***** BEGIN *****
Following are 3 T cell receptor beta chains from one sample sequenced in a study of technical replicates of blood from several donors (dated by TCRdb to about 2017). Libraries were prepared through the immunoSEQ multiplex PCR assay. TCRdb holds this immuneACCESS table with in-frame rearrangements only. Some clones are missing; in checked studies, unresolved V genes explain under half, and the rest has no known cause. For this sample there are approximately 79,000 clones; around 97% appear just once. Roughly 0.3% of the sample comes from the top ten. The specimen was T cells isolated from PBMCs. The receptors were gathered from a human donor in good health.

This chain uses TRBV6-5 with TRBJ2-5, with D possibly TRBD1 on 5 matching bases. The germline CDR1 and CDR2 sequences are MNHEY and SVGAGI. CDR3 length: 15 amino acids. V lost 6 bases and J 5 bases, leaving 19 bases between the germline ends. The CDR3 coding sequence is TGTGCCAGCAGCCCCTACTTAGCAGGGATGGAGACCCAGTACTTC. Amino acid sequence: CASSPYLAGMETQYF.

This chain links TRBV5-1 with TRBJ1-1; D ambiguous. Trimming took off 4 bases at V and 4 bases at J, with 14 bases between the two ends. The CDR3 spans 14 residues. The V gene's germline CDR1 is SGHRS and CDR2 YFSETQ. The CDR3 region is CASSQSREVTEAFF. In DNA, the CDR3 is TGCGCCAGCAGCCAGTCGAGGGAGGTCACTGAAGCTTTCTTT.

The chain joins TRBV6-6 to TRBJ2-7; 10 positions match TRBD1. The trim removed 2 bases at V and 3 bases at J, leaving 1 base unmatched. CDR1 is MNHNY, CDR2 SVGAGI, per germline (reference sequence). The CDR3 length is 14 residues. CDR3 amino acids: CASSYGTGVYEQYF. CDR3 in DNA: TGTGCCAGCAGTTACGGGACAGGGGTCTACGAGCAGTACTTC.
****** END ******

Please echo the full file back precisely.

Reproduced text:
Following are 3 T cell receptor beta chains from one sample sequenced in a study of technical replicates of blood from several donors (dated by TCRdb to about 2017). Libraries were prepared through the immunoSEQ multiplex PCR assay. TCRdb holds this immuneACCESS table with in-frame rearrangements only. Some clones are missing; in checked studies, unresolved V genes explain under half, and the rest has no known cause. For this sample there are approximately 79,000 clones; around 97% appear just once. Roughly 0.3% of the sample comes from the top ten. The specimen was T cells isolated from PBMCs. The receptors were gathered from a human donor in good health.

This chain uses TRBV6-5 with TRBJ2-5, with D possibly TRBD1 on 5 matching bases. The germline CDR1 and CDR2 sequences are MNHEY and SVGAGI. CDR3 length: 15 amino acids. V lost 6 bases and J 5 bases, leaving 19 bases between the germline ends. The CDR3 coding sequence is TGTGCCAGCAGCCCCTACTTAGCAGGGATGGAGACCCAGTACTTC. Amino acid sequence: CASSPYLAGMETQYF.

This chain links TRBV5-1 with TRBJ1-1; D ambiguous. Trimming took off 4 bases at V and 4 bases at J, with 14 bases between the two ends. The CDR3 spans 14 residues. The V gene's germline CDR1 is SGHRS and CDR2 YFSETQ. The CDR3 region is CASSQSREVTEAFF. In DNA, the CDR3 is TGCGCCAGCAGCCAGTCGAGGGAGGTCACTGAAGCTTTCTTT.

The chain joins TRBV6-6 to TRBJ2-7; 10 positions match TRBD1. The trim removed 2 bases at V and 3 bases at J, leaving 1 base unmatched. CDR1 is MNHNY, CDR2 SVGAGI, per germline (reference sequence). The CDR3 length is 14 residues. CDR3 amino acids: CASSYGTGVYEQYF. CDR3 in DNA: TGTGCCAGCAGTTACGGGACAGGGGTCTACGAGCAGTACTTC.